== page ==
By Leong Sze Hian
I refer to the article “20% of families on ComCare assistance saw incomes rise beyond eligibility criteria” (Channel NewsAsia, Nov 12).
3 in 4 found jobs?
It states that “About three in four unemployed Singaporeans under ComCare’s Short Term Assistance from 2008 to 2012 were placed in jobs either during their term of assistance or upon graduating from the scheme.”
As I understand that the term of assistance for short-term assistance can be up to 2 years, isn’t it rather obvious that 3 in 4 have to get jobs, because the amount of assistance is temporary and insufficient for a family to survive by any measure of a decent minimum standard of living.
Also, as I understand that as the term of assistance is temporary, one has to get a job.
What is perhaps alarming may be that 1 in 4 could not be placed in any job at all, despite consistent rhetoric that there are plenty of jobs for which the problem may be that Singaporeans are choosy and don’t want to work.
If this is indeed the situation, how do we explain the now revealed statistics that 1 in 4 could not be placed in a job, even though as I understand it financial assistance is contingent upon the person making a serious effort to find a job either through the job placement service or by themselves?
20% increased income beyond assistance criteria?
As to “During the same period, about 20 per cent of families on ComCare assistance, who received case management support, saw their incomes rising beyond the eligibility criteria for assistance”
– does it mean that only those “who received case management” – “saw their incomes rising beyond the eligibility criteria for assistance”?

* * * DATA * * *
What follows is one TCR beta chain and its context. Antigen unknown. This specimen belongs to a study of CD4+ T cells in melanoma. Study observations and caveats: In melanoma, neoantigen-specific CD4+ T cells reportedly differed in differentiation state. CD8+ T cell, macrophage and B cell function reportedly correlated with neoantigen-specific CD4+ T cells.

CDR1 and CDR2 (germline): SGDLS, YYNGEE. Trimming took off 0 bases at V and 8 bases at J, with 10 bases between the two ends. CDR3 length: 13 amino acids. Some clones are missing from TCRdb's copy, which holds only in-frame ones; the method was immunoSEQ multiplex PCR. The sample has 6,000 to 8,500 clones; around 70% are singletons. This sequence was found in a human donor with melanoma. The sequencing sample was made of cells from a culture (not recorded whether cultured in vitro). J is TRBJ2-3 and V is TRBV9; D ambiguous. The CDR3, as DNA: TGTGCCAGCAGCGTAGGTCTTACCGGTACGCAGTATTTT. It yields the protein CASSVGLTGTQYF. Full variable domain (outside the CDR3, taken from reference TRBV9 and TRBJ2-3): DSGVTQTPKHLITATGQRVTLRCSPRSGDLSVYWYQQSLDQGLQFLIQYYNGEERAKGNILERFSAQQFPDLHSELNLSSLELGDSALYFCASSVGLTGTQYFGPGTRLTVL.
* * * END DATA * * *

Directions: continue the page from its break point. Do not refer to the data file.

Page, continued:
What percentage of families received case management support – all?
Does it not appear to be rather pathetic that only 20 per cent were able to increase their incomes beyond the Comcare criteria of $1,700 household income or $550 per capita?
Something must be very wrong when 80 per cent can’t even eventually earn above these rather low income thresholds?
So, don’t you find it strange that the consistent rhetoric is that jobs are aplenty, and all kinds of schemes like the progressive wage concept, productivity enhancement, skills upgrading, wage income supplement (WIS) scheme , etc, are supposed to help lower-wage workers earn more?
More offices, information systems, etc?
“Mr Chan added that the Ministry is setting up a network of Social Service Offices to make assistance more accessible and to improve integration of services on the ground.
A national case management and information system will also be set up to facilitate better sharing of information among service providers.
The data will enable service providers and government agencies to better understand current trends and the families that are being helped, as well as to forecast and address emerging needs faced by the needy”
Real help got increase or not?
– we seem to be focusing more on the infrastructure, manpower, processes, networks, rather than increasing the actual amount of assistance to poor families in real terms after adjusting for inflation.
As long as our social and welfare public spending as a percentage of GDP or absolute dollars per capita continues to be one of the lowest in the world for developed and developing countries, no amount of enhancement or sophistication in our assistance channels can lessen the suffering of poorer Singaporeans.